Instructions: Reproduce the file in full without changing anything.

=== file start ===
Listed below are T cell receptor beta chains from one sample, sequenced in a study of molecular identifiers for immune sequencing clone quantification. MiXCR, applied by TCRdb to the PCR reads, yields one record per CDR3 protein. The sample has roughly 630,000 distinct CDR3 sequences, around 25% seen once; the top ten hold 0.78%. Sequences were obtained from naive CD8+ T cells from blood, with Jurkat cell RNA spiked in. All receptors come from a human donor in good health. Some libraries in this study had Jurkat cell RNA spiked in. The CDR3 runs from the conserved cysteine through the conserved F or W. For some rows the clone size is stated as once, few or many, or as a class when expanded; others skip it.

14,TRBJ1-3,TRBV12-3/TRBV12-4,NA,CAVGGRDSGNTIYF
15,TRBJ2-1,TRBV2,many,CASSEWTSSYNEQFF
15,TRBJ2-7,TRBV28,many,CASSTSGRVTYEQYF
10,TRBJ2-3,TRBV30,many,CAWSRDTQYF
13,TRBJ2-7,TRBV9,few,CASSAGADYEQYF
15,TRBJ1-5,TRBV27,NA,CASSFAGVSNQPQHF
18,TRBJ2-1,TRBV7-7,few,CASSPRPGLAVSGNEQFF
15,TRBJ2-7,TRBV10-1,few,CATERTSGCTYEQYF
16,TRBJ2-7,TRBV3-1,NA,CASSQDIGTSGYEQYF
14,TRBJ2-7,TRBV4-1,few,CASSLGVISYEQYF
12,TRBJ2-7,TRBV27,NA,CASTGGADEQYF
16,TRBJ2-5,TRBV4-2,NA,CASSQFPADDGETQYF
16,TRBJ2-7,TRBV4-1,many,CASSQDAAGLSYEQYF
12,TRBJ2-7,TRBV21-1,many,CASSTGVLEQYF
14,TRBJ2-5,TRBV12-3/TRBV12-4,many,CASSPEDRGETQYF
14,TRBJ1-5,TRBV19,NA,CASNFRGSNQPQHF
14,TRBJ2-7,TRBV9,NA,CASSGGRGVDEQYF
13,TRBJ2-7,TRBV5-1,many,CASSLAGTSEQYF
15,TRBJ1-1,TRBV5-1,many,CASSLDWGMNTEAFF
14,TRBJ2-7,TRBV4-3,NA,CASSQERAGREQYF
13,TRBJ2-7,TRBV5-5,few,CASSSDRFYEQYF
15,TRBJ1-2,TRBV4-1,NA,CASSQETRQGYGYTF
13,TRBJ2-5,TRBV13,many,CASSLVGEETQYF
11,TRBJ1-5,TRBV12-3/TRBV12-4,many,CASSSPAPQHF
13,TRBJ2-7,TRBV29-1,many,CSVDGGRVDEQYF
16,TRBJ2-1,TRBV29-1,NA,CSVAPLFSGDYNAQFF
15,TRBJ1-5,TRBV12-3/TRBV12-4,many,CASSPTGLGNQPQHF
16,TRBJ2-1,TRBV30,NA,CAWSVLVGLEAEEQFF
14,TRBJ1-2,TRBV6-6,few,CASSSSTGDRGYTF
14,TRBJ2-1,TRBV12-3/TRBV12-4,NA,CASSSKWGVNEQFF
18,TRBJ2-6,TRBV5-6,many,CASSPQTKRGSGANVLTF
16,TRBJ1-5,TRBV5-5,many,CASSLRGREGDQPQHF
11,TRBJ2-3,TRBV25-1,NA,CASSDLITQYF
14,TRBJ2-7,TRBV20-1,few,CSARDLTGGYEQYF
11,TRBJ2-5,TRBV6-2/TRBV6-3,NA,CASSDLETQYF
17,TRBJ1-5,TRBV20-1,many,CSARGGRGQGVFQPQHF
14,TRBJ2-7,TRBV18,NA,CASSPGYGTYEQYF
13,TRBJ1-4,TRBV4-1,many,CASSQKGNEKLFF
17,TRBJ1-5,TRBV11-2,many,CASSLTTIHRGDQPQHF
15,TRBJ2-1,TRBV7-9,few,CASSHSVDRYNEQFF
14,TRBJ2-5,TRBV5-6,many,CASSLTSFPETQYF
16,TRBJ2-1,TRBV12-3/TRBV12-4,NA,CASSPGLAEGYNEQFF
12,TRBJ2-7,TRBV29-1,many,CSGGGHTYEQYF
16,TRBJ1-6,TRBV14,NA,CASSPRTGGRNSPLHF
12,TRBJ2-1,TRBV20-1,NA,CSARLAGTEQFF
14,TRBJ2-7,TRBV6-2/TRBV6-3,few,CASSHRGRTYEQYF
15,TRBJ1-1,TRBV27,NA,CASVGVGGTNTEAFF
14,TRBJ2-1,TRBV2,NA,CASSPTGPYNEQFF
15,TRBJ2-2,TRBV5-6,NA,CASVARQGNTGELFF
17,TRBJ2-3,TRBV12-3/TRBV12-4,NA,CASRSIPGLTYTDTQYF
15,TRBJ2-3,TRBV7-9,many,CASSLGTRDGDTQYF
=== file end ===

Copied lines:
Listed below are T cell receptor beta chains from one sample, sequenced in a study of molecular identifiers for immune sequencing clone quantification. MiXCR, applied by TCRdb to the PCR reads, yields one record per CDR3 protein. The sample has roughly 630,000 distinct CDR3 sequences, around 25% seen once; the top ten hold 0.78%. Sequences were obtained from naive CD8+ T cells from blood, with Jurkat cell RNA spiked in. All receptors come from a human donor in good health. Some libraries in this study had Jurkat cell RNA spiked in. The CDR3 runs from the conserved cysteine through the conserved F or W. For some rows the clone size is stated as once, few or many, or as a class when expanded; others skip it.

14,TRBJ1-3,TRBV12-3/TRBV12-4,NA,CAVGGRDSGNTIYF
15,TRBJ2-1,TRBV2,many,CASSEWTSSYNEQFF
15,TRBJ2-7,TRBV28,many,CASSTSGRVTYEQYF
10,TRBJ2-3,TRBV30,many,CAWSRDTQYF
13,TRBJ2-7,TRBV9,few,CASSAGADYEQYF
15,TRBJ1-5,TRBV27,NA,CASSFAGVSNQPQHF
18,TRBJ2-1,TRBV7-7,few,CASSPRPGLAVSGNEQFF
15,TRBJ2-7,TRBV10-1,few,CATERTSGCTYEQYF
16,TRBJ2-7,TRBV3-1,NA,CASSQDIGTSGYEQYF
14,TRBJ2-7,TRBV4-1,few,CASSLGVISYEQYF
12,TRBJ2-7,TRBV27,NA,CASTGGADEQYF
16,TRBJ2-5,TRBV4-2,NA,CASSQFPADDGETQYF
16,TRBJ2-7,TRBV4-1,many,CASSQDAAGLSYEQYF
12,TRBJ2-7,TRBV21-1,many,CASSTGVLEQYF
14,TRBJ2-5,TRBV12-3/TRBV12-4,many,CASSPEDRGETQYF
14,TRBJ1-5,TRBV19,NA,CASNFRGSNQPQHF
14,TRBJ2-7,TRBV9,NA,CASSGGRGVDEQYF
13,TRBJ2-7,TRBV5-1,many,CASSLAGTSEQYF
15,TRBJ1-1,TRBV5-1,many,CASSLDWGMNTEAFF
14,TRBJ2-7,TRBV4-3,NA,CASSQERAGREQYF
13,TRBJ2-7,TRBV5-5,few,CASSSDRFYEQYF
15,TRBJ1-2,TRBV4-1,NA,CASSQETRQGYGYTF
13,TRBJ2-5,TRBV13,many,CASSLVGEETQYF
11,TRBJ1-5,TRBV12-3/TRBV12-4,many,CASSSPAPQHF
13,TRBJ2-7,TRBV29-1,many,CSVDGGRVDEQYF
16,TRBJ2-1,TRBV29-1,NA,CSVAPLFSGDYNAQFF
15,TRBJ1-5,TRBV12-3/TRBV12-4,many,CASSPTGLGNQPQHF
16,TRBJ2-1,TRBV30,NA,CAWSVLVGLEAEEQFF
14,TRBJ1-2,TRBV6-6,few,CASSSSTGDRGYTF
14,TRBJ2-1,TRBV12-3/TRBV12-4,NA,CASSSKWGVNEQFF
18,TRBJ2-6,TRBV5-6,many,CASSPQTKRGSGANVLTF
16,TRBJ1-5,TRBV5-5,many,CASSLRGREGDQPQHF
11,TRBJ2-3,TRBV25-1,NA,CASSDLITQYF
14,TRBJ2-7,TRBV20-1,few,CSARDLTGGYEQYF
11,TRBJ2-5,TRBV6-2/TRBV6-3,NA,CASSDLETQYF
17,TRBJ1-5,TRBV20-1,many,CSARGGRGQGVFQPQHF
14,TRBJ2-7,TRBV18,NA,CASSPGYGTYEQYF
13,TRBJ1-4,TRBV4-1,many,CASSQKGNEKLFF
17,TRBJ1-5,TRBV11-2,many,CASSLTTIHRGDQPQHF
15,TRBJ2-1,TRBV7-9,few,CASSHSVDRYNEQFF
14,TRBJ2-5,TRBV5-6,many,CASSLTSFPETQYF
16,TRBJ2-1,TRBV12-3/TRBV12-4,NA,CASSPGLAEGYNEQFF
12,TRBJ2-7,TRBV29-1,many,CSGGGHTYEQYF
16,TRBJ1-6,TRBV14,NA,CASSPRTGGRNSPLHF
12,TRBJ2-1,TRBV20-1,NA,CSARLAGTEQFF
14,TRBJ2-7,TRBV6-2/TRBV6-3,few,CASSHRGRTYEQYF
15,TRBJ1-1,TRBV27,NA,CASVGVGGTNTEAFF
14,TRBJ2-1,TRBV2,NA,CASSPTGPYNEQFF
15,TRBJ2-2,TRBV5-6,NA,CASVARQGNTGELFF
17,TRBJ2-3,TRBV12-3/TRBV12-4,NA,CASRSIPGLTYTDTQYF
15,TRBJ2-3,TRBV7-9,many,CASSLGTRDGDTQYF